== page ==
From what I’ve seen, Toronto Jews seem to appreciate your positions on Israel, but sometimes push back on your broader political views. What’s your relationship with the community?
I think I’ve come to earn their respect. I’m one of the few journalists other than [my Toronto Sun colleague] Lorrie Goldstein who’s actually taken on issues that not many will write about —– [boycott, divestment and sanctions] or the rise of anti-Semitism on Toronto university campuses like York and Ryerson. It’s a shande [shame] what’s happening there. I outed the president of York for not handling the rise in anti-Semitism, and I continue to follow that story.
In the book, you’re harshly critical of the Ontario premier Kathleen Wynne, an out lesbian, but you identify with the late mayor Rob Ford, whose views antagonized many. Can you explain?
I’m immensely proud that an out lesbian is premier of this province. We’ve come so far. But I’m not going to look the other way because she’s an out lesbian. I disagree with everything she’s done. She’s created this nanny state, regulating everything from the air we breathe to the electricity we use. It’s the opposite of everything I stand for. When I cover politics, it’s not about the personality, like some journalists. It’s the agenda and what it does to the little guy. How will it affect quality-of-life for people who pay taxes? Rob Ford did things like take away the personal-vehicle tax.
Would you go out on a limb and handicap the U.S. presidential election?
I think it’ll be a race down to the finish line. I see a lot of similarities between what’s happening there and what happened here with Rob Ford. Two nights before the election, I wrote that there were a lot of closet Ford voters — a silent majority. Indeed, it happened. This election is about what my wife calls “the evil of two lessers.” Hillary [Clinton] drives me crazy. I think she’s corrupt. I like [Donald] Trump’s outspokenness, but I understand the disenchantment with him. It’s too close to call right now.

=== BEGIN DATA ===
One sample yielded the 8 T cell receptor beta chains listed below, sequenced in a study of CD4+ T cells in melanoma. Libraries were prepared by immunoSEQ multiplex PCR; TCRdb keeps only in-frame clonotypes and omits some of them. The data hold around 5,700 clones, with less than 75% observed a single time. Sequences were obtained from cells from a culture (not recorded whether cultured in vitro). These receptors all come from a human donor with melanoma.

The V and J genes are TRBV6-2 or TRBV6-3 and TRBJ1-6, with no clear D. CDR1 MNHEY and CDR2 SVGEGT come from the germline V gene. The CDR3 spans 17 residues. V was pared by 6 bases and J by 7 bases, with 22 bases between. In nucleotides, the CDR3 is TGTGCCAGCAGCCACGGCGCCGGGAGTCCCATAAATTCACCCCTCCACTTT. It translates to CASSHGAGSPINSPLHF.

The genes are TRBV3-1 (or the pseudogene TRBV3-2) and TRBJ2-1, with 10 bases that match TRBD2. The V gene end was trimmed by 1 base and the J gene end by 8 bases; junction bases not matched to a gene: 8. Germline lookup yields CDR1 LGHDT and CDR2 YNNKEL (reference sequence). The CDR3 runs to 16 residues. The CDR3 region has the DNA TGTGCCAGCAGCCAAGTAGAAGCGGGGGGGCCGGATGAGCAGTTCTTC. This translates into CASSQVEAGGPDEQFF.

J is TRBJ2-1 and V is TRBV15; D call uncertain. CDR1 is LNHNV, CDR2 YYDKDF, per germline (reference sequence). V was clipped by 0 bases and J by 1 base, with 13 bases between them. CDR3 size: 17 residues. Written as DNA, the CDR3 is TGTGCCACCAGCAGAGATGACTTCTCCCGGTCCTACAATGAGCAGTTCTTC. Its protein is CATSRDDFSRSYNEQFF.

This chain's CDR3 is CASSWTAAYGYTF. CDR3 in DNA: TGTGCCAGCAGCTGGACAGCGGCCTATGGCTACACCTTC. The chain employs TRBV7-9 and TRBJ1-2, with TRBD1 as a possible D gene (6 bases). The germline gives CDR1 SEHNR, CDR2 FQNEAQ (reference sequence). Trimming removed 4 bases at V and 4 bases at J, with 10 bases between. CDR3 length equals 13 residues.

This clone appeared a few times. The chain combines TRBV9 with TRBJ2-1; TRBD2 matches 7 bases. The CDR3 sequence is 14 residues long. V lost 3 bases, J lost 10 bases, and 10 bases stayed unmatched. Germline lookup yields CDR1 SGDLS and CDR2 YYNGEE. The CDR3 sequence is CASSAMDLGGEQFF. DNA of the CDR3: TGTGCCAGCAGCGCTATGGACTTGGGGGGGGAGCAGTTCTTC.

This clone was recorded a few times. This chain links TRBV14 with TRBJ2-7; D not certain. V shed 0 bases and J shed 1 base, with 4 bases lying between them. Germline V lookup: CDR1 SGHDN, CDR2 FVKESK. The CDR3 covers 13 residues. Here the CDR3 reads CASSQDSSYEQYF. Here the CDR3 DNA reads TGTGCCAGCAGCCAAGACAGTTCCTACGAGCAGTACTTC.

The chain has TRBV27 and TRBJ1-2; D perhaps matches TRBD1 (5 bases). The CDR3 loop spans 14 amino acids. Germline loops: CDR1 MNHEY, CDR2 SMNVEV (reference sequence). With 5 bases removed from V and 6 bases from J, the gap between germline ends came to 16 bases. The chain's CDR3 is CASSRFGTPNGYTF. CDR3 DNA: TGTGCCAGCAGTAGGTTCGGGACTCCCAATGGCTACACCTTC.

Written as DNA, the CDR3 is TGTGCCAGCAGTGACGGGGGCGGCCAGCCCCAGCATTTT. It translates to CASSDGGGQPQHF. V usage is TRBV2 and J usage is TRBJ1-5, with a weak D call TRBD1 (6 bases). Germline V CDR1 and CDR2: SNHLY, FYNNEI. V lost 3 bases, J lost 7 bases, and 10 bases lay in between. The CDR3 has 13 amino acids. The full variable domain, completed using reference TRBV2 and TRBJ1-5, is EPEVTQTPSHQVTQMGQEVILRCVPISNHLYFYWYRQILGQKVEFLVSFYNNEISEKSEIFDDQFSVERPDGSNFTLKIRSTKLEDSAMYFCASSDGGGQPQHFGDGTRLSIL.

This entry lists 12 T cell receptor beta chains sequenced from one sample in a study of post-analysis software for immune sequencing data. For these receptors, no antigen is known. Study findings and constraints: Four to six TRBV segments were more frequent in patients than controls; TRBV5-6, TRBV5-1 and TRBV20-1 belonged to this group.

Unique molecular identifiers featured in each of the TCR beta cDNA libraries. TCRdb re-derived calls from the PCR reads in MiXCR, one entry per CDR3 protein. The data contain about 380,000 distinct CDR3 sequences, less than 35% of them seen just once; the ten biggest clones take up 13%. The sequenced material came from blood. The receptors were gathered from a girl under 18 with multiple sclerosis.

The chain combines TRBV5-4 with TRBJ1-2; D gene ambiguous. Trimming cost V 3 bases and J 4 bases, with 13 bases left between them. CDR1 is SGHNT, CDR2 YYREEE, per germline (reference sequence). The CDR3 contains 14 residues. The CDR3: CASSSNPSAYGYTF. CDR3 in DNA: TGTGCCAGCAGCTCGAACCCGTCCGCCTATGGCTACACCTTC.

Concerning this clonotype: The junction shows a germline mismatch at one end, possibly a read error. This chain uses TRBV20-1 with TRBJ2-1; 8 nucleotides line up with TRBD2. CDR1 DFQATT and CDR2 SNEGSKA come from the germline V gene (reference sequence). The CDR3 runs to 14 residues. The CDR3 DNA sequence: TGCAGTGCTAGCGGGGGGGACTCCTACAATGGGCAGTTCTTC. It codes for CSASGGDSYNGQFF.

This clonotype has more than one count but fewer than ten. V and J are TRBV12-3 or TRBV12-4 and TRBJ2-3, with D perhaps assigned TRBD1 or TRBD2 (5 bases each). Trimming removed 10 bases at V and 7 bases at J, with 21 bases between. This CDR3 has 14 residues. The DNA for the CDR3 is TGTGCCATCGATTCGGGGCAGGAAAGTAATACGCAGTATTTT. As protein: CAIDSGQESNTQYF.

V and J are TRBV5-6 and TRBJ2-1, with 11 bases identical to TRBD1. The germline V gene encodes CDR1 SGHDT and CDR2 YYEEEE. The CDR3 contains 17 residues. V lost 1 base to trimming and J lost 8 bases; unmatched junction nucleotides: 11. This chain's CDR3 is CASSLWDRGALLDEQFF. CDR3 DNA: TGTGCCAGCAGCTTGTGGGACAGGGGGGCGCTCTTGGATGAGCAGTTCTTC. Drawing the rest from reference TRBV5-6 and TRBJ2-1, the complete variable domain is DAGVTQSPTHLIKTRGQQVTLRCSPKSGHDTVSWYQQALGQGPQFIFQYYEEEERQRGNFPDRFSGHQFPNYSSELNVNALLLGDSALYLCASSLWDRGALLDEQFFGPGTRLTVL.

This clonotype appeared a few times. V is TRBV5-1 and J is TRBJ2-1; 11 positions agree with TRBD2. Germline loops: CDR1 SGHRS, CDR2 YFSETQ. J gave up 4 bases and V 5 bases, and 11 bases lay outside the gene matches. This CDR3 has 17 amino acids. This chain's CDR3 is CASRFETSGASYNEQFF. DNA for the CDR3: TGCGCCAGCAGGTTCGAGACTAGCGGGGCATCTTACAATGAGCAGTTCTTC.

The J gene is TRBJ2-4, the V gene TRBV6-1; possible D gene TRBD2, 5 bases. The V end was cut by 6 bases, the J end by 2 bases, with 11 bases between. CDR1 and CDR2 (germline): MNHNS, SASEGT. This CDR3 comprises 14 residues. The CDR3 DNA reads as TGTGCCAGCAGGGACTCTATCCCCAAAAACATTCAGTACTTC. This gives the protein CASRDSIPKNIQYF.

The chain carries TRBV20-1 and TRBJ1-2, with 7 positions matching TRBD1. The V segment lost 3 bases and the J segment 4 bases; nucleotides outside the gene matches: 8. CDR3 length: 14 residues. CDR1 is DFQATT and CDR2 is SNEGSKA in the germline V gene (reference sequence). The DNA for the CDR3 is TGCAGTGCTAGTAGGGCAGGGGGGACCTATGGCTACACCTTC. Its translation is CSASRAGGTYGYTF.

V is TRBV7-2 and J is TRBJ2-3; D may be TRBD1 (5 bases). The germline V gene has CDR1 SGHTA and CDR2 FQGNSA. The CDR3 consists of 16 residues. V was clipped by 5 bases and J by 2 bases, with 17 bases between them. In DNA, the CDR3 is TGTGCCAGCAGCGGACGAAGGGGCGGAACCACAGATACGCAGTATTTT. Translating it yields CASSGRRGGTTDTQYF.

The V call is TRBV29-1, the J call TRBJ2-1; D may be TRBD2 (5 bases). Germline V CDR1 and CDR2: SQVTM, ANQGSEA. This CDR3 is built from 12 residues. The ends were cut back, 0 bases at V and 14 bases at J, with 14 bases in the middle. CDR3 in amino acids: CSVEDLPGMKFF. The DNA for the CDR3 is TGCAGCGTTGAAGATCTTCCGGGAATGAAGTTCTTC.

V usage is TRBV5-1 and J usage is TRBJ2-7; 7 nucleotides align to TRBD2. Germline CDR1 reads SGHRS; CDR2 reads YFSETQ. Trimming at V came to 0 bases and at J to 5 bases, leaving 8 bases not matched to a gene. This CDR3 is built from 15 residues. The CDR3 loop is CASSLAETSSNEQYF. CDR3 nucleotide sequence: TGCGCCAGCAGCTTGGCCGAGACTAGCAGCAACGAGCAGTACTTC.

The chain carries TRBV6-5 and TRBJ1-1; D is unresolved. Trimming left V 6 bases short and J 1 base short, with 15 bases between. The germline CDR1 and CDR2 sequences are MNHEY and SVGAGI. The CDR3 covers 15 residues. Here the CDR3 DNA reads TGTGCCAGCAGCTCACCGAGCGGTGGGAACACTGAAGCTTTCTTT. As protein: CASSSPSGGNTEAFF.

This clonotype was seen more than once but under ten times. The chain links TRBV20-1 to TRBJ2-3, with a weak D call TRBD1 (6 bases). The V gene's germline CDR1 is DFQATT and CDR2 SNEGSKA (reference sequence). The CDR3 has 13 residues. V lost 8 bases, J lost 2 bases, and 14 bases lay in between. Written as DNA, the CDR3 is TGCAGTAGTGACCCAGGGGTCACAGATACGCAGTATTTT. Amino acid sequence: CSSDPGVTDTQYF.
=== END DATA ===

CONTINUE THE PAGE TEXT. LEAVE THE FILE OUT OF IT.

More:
Do you have plans for another book?
Certainly not while I’m working full time. But I have a few ideas in the hopper. And I’m seriously considering another run at politics. I’d stick with my party affiliation, though I’m disenchanted with the Conservatives in Ontario. I identify with their way of thinking, but the party itself is a disappointment. I don’t feel strongly that they can win the next election.
The impression you give in the book is total fearlessness. What scares you?
My wife scares me [laughs]. She is formidable, and very smart. She always keeps me very level-headed, and tells me, “Schmuck, take out the garbage!” I’m always afraid she’s one step ahead of me.
“Underdog” reveals so much about you. Can you tell us something that will surprise people?
[Laughs] I’m an absolute mushbag —- very emotional. I cry at the drop of a hat. I’m also a frustrated actress. In the book, I mention I used to rewrite and sing Broadway songs for my family. If I had my way, I’d be an actress on the Broadway stage, though I have no rhythm whatsoever. My wife says I’m a leftover from the vaudeville era. I remind her of Ethel Merman.